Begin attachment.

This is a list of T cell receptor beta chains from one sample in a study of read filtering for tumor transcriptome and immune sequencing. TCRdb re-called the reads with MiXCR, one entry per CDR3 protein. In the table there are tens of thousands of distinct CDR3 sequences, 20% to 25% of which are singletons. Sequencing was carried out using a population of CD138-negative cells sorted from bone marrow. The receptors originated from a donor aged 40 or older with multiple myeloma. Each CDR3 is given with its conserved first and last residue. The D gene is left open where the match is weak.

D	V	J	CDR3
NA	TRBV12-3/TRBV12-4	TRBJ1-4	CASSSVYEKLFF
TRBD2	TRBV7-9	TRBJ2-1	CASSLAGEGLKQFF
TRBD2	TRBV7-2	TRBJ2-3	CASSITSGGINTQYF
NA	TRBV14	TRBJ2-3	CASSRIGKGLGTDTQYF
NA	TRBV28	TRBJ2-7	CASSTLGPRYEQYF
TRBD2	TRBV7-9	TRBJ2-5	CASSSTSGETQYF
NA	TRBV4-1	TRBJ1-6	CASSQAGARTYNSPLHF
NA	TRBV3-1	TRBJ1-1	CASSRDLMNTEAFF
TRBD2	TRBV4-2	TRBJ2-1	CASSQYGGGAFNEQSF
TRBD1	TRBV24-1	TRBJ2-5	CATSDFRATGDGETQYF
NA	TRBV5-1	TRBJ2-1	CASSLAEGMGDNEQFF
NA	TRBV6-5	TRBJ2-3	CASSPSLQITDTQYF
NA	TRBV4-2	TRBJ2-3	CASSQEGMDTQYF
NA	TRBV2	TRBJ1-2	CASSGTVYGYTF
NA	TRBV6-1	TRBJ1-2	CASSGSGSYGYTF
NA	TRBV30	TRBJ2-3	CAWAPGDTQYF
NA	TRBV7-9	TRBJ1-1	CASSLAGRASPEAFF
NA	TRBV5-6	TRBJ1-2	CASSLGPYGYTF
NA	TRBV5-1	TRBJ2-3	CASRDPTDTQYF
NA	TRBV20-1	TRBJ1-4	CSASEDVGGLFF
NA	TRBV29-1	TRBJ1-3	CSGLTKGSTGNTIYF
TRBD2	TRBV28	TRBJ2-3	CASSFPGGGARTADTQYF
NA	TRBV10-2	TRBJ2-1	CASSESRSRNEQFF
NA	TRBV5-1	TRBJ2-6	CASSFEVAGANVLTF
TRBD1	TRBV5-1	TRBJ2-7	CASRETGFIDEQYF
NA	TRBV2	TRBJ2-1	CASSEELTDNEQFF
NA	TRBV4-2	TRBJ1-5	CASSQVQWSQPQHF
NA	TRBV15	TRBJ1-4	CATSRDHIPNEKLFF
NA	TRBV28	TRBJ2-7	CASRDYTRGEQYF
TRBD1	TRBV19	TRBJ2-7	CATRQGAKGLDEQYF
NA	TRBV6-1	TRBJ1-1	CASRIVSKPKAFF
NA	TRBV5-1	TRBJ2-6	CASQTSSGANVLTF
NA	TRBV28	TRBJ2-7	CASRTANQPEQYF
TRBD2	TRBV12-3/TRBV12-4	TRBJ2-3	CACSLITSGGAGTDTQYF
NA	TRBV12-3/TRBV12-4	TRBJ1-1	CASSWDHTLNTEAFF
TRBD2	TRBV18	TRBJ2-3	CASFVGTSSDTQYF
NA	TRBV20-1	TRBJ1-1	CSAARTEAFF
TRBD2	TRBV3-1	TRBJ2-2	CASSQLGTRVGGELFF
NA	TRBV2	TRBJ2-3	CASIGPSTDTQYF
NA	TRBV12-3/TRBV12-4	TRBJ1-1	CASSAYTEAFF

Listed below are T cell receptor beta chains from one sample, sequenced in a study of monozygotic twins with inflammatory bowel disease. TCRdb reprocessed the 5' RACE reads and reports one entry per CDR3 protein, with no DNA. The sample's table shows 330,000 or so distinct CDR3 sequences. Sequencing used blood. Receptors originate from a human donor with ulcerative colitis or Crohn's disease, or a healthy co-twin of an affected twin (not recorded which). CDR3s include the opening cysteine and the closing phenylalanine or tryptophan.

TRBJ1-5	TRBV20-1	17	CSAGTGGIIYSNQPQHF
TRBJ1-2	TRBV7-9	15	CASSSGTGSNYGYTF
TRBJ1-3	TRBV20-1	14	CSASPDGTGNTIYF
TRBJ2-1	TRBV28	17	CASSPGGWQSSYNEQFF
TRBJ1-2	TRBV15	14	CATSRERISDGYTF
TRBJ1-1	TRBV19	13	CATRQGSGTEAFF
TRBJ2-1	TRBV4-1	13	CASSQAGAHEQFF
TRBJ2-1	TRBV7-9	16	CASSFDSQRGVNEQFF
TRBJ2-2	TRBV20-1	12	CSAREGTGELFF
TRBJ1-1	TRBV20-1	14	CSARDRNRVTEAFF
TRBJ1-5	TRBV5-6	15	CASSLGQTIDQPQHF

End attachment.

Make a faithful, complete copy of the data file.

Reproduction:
This is a list of T cell receptor beta chains from one sample in a study of read filtering for tumor transcriptome and immune sequencing. TCRdb re-called the reads with MiXCR, one entry per CDR3 protein. In the table there are tens of thousands of distinct CDR3 sequences, 20% to 25% of which are singletons. Sequencing was carried out using a population of CD138-negative cells sorted from bone marrow. The receptors originated from a donor aged 40 or older with multiple myeloma. Each CDR3 is given with its conserved first and last residue. The D gene is left open where the match is weak.

D	V	J	CDR3
NA	TRBV12-3/TRBV12-4	TRBJ1-4	CASSSVYEKLFF
TRBD2	TRBV7-9	TRBJ2-1	CASSLAGEGLKQFF
TRBD2	TRBV7-2	TRBJ2-3	CASSITSGGINTQYF
NA	TRBV14	TRBJ2-3	CASSRIGKGLGTDTQYF
NA	TRBV28	TRBJ2-7	CASSTLGPRYEQYF
TRBD2	TRBV7-9	TRBJ2-5	CASSSTSGETQYF
NA	TRBV4-1	TRBJ1-6	CASSQAGARTYNSPLHF
NA	TRBV3-1	TRBJ1-1	CASSRDLMNTEAFF
TRBD2	TRBV4-2	TRBJ2-1	CASSQYGGGAFNEQSF
TRBD1	TRBV24-1	TRBJ2-5	CATSDFRATGDGETQYF
NA	TRBV5-1	TRBJ2-1	CASSLAEGMGDNEQFF
NA	TRBV6-5	TRBJ2-3	CASSPSLQITDTQYF
NA	TRBV4-2	TRBJ2-3	CASSQEGMDTQYF
NA	TRBV2	TRBJ1-2	CASSGTVYGYTF
NA	TRBV6-1	TRBJ1-2	CASSGSGSYGYTF
NA	TRBV30	TRBJ2-3	CAWAPGDTQYF
NA	TRBV7-9	TRBJ1-1	CASSLAGRASPEAFF
NA	TRBV5-6	TRBJ1-2	CASSLGPYGYTF
NA	TRBV5-1	TRBJ2-3	CASRDPTDTQYF
NA	TRBV20-1	TRBJ1-4	CSASEDVGGLFF
NA	TRBV29-1	TRBJ1-3	CSGLTKGSTGNTIYF
TRBD2	TRBV28	TRBJ2-3	CASSFPGGGARTADTQYF
NA	TRBV10-2	TRBJ2-1	CASSESRSRNEQFF
NA	TRBV5-1	TRBJ2-6	CASSFEVAGANVLTF
TRBD1	TRBV5-1	TRBJ2-7	CASRETGFIDEQYF
NA	TRBV2	TRBJ2-1	CASSEELTDNEQFF
NA	TRBV4-2	TRBJ1-5	CASSQVQWSQPQHF
NA	TRBV15	TRBJ1-4	CATSRDHIPNEKLFF
NA	TRBV28	TRBJ2-7	CASRDYTRGEQYF
TRBD1	TRBV19	TRBJ2-7	CATRQGAKGLDEQYF
NA	TRBV6-1	TRBJ1-1	CASRIVSKPKAFF
NA	TRBV5-1	TRBJ2-6	CASQTSSGANVLTF
NA	TRBV28	TRBJ2-7	CASRTANQPEQYF
TRBD2	TRBV12-3/TRBV12-4	TRBJ2-3	CACSLITSGGAGTDTQYF
NA	TRBV12-3/TRBV12-4	TRBJ1-1	CASSWDHTLNTEAFF
TRBD2	TRBV18	TRBJ2-3	CASFVGTSSDTQYF
NA	TRBV20-1	TRBJ1-1	CSAARTEAFF
TRBD2	TRBV3-1	TRBJ2-2	CASSQLGTRVGGELFF
NA	TRBV2	TRBJ2-3	CASIGPSTDTQYF
NA	TRBV12-3/TRBV12-4	TRBJ1-1	CASSAYTEAFF

Listed below are T cell receptor beta chains from one sample, sequenced in a study of monozygotic twins with inflammatory bowel disease. TCRdb reprocessed the 5' RACE reads and reports one entry per CDR3 protein, with no DNA. The sample's table shows 330,000 or so distinct CDR3 sequences. Sequencing used blood. Receptors originate from a human donor with ulcerative colitis or Crohn's disease, or a healthy co-twin of an affected twin (not recorded which). CDR3s include the opening cysteine and the closing phenylalanine or tryptophan.

TRBJ1-5	TRBV20-1	17	CSAGTGGIIYSNQPQHF
TRBJ1-2	TRBV7-9	15	CASSSGTGSNYGYTF
TRBJ1-3	TRBV20-1	14	CSASPDGTGNTIYF
TRBJ2-1	TRBV28	17	CASSPGGWQSSYNEQFF
TRBJ1-2	TRBV15	14	CATSRERISDGYTF
TRBJ1-1	TRBV19	13	CATRQGSGTEAFF
TRBJ2-1	TRBV4-1	13	CASSQAGAHEQFF
TRBJ2-1	TRBV7-9	16	CASSFDSQRGVNEQFF
TRBJ2-2	TRBV20-1	12	CSAREGTGELFF
TRBJ1-1	TRBV20-1	14	CSARDRNRVTEAFF
TRBJ1-5	TRBV5-6	15	CASSLGQTIDQPQHF